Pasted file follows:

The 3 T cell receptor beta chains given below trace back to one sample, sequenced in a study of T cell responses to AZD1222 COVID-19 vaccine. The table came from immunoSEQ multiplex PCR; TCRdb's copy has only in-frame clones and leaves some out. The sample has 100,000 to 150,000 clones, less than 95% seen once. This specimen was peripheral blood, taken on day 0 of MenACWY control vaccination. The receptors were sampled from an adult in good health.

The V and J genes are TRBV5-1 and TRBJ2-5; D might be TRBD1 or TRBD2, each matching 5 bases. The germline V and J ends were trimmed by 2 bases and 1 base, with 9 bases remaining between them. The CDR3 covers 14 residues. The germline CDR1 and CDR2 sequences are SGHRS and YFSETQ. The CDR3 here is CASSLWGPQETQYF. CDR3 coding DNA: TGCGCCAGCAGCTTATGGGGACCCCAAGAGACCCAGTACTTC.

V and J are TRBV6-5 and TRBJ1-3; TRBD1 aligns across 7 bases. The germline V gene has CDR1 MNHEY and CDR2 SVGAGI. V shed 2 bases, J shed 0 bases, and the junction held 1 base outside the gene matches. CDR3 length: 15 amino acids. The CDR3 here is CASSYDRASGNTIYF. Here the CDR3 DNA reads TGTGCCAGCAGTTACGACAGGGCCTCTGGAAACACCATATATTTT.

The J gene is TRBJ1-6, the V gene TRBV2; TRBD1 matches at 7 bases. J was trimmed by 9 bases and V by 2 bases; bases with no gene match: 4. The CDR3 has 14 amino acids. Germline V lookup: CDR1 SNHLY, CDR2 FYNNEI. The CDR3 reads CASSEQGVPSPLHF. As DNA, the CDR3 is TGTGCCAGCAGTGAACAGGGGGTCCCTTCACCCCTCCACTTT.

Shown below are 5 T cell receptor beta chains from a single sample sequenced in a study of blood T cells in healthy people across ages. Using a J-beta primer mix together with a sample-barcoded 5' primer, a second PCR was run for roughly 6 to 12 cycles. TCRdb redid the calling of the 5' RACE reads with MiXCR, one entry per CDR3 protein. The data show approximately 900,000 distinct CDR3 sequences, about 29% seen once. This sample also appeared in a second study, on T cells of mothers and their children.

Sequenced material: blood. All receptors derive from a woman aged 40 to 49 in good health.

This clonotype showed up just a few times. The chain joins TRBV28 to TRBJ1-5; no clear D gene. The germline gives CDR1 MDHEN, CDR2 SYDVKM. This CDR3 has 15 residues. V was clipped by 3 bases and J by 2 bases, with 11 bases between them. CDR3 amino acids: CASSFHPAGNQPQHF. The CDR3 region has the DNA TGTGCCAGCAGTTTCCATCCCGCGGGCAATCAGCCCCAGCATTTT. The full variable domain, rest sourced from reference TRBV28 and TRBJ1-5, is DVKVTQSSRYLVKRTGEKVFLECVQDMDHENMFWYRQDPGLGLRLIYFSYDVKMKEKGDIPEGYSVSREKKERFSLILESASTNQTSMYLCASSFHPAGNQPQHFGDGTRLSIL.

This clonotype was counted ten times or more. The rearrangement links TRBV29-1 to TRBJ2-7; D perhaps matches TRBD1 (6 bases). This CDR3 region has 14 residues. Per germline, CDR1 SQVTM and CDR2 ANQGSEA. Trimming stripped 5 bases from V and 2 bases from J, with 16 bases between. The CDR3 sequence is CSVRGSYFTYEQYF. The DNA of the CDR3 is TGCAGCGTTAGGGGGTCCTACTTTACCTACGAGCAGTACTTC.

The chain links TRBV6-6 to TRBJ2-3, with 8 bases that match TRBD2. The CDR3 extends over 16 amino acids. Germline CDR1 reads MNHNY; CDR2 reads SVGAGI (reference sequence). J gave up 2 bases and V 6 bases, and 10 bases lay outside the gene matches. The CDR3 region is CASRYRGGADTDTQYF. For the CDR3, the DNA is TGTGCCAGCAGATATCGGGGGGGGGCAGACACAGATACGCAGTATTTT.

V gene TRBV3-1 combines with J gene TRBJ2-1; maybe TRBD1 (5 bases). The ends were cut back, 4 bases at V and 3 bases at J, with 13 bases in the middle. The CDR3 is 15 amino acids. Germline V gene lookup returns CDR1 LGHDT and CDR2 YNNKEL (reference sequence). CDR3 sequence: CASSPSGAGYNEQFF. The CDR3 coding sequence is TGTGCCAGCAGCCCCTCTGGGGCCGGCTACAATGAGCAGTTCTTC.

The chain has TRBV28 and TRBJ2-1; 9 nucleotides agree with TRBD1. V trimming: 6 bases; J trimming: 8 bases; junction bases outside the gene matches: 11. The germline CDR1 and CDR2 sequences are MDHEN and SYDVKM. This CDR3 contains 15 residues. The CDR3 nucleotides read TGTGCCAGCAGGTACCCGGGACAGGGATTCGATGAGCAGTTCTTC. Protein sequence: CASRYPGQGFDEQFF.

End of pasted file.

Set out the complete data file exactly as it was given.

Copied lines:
The 3 T cell receptor beta chains given below trace back to one sample, sequenced in a study of T cell responses to AZD1222 COVID-19 vaccine. The table came from immunoSEQ multiplex PCR; TCRdb's copy has only in-frame clones and leaves some out. The sample has 100,000 to 150,000 clones, less than 95% seen once. This specimen was peripheral blood, taken on day 0 of MenACWY control vaccination. The receptors were sampled from an adult in good health.

The V and J genes are TRBV5-1 and TRBJ2-5; D might be TRBD1 or TRBD2, each matching 5 bases. The germline V and J ends were trimmed by 2 bases and 1 base, with 9 bases remaining between them. The CDR3 covers 14 residues. The germline CDR1 and CDR2 sequences are SGHRS and YFSETQ. The CDR3 here is CASSLWGPQETQYF. CDR3 coding DNA: TGCGCCAGCAGCTTATGGGGACCCCAAGAGACCCAGTACTTC.

V and J are TRBV6-5 and TRBJ1-3; TRBD1 aligns across 7 bases. The germline V gene has CDR1 MNHEY and CDR2 SVGAGI. V shed 2 bases, J shed 0 bases, and the junction held 1 base outside the gene matches. CDR3 length: 15 amino acids. The CDR3 here is CASSYDRASGNTIYF. Here the CDR3 DNA reads TGTGCCAGCAGTTACGACAGGGCCTCTGGAAACACCATATATTTT.

The J gene is TRBJ1-6, the V gene TRBV2; TRBD1 matches at 7 bases. J was trimmed by 9 bases and V by 2 bases; bases with no gene match: 4. The CDR3 has 14 amino acids. Germline V lookup: CDR1 SNHLY, CDR2 FYNNEI. The CDR3 reads CASSEQGVPSPLHF. As DNA, the CDR3 is TGTGCCAGCAGTGAACAGGGGGTCCCTTCACCCCTCCACTTT.

Shown below are 5 T cell receptor beta chains from a single sample sequenced in a study of blood T cells in healthy people across ages. Using a J-beta primer mix together with a sample-barcoded 5' primer, a second PCR was run for roughly 6 to 12 cycles. TCRdb redid the calling of the 5' RACE reads with MiXCR, one entry per CDR3 protein. The data show approximately 900,000 distinct CDR3 sequences, about 29% seen once. This sample also appeared in a second study, on T cells of mothers and their children.

Sequenced material: blood. All receptors derive from a woman aged 40 to 49 in good health.

This clonotype showed up just a few times. The chain joins TRBV28 to TRBJ1-5; no clear D gene. The germline gives CDR1 MDHEN, CDR2 SYDVKM. This CDR3 has 15 residues. V was clipped by 3 bases and J by 2 bases, with 11 bases between them. CDR3 amino acids: CASSFHPAGNQPQHF. The CDR3 region has the DNA TGTGCCAGCAGTTTCCATCCCGCGGGCAATCAGCCCCAGCATTTT. The full variable domain, rest sourced from reference TRBV28 and TRBJ1-5, is DVKVTQSSRYLVKRTGEKVFLECVQDMDHENMFWYRQDPGLGLRLIYFSYDVKMKEKGDIPEGYSVSREKKERFSLILESASTNQTSMYLCASSFHPAGNQPQHFGDGTRLSIL.

This clonotype was counted ten times or more. The rearrangement links TRBV29-1 to TRBJ2-7; D perhaps matches TRBD1 (6 bases). This CDR3 region has 14 residues. Per germline, CDR1 SQVTM and CDR2 ANQGSEA. Trimming stripped 5 bases from V and 2 bases from J, with 16 bases between. The CDR3 sequence is CSVRGSYFTYEQYF. The DNA of the CDR3 is TGCAGCGTTAGGGGGTCCTACTTTACCTACGAGCAGTACTTC.

The chain links TRBV6-6 to TRBJ2-3, with 8 bases that match TRBD2. The CDR3 extends over 16 amino acids. Germline CDR1 reads MNHNY; CDR2 reads SVGAGI (reference sequence). J gave up 2 bases and V 6 bases, and 10 bases lay outside the gene matches. The CDR3 region is CASRYRGGADTDTQYF. For the CDR3, the DNA is TGTGCCAGCAGATATCGGGGGGGGGCAGACACAGATACGCAGTATTTT.

V gene TRBV3-1 combines with J gene TRBJ2-1; maybe TRBD1 (5 bases). The ends were cut back, 4 bases at V and 3 bases at J, with 13 bases in the middle. The CDR3 is 15 amino acids. Germline V gene lookup returns CDR1 LGHDT and CDR2 YNNKEL (reference sequence). CDR3 sequence: CASSPSGAGYNEQFF. The CDR3 coding sequence is TGTGCCAGCAGCCCCTCTGGGGCCGGCTACAATGAGCAGTTCTTC.

The chain has TRBV28 and TRBJ2-1; 9 nucleotides agree with TRBD1. V trimming: 6 bases; J trimming: 8 bases; junction bases outside the gene matches: 11. The germline CDR1 and CDR2 sequences are MDHEN and SYDVKM. This CDR3 contains 15 residues. The CDR3 nucleotides read TGTGCCAGCAGGTACCCGGGACAGGGATTCGATGAGCAGTTCTTC. Protein sequence: CASRYPGQGFDEQFF.